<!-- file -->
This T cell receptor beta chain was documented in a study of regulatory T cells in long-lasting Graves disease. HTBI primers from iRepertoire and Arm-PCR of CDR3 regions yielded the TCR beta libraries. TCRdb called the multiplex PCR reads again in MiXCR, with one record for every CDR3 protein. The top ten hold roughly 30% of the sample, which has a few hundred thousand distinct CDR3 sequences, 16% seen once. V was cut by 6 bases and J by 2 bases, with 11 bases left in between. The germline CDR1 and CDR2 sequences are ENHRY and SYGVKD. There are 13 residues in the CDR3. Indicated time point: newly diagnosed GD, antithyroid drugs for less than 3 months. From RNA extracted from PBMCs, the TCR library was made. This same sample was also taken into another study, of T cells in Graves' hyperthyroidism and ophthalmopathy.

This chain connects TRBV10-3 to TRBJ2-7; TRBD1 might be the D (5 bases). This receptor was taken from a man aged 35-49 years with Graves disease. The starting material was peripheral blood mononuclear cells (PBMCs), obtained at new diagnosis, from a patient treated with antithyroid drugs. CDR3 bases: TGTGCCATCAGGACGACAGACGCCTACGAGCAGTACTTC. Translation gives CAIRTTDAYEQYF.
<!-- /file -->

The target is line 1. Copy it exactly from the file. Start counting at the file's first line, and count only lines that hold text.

This T cell receptor beta chain was documented in a study of regulatory T cells in long-lasting Graves disease. HTBI primers from iRepertoire and Arm-PCR of CDR3 regions yielded the TCR beta libraries. TCRdb called the multiplex PCR reads again in MiXCR, with one record for every CDR3 protein. The top ten hold roughly 30% of the sample, which has a few hundred thousand distinct CDR3 sequences, 16% seen once. V was cut by 6 bases and J by 2 bases, with 11 bases left in between. The germline CDR1 and CDR2 sequences are ENHRY and SYGVKD. There are 13 residues in the CDR3. Indicated time point: newly diagnosed GD, antithyroid drugs for less than 3 months. From RNA extracted from PBMCs, the TCR library was made. This same sample was also taken into another study, of T cells in Graves' hyperthyroidism and ophthalmopathy.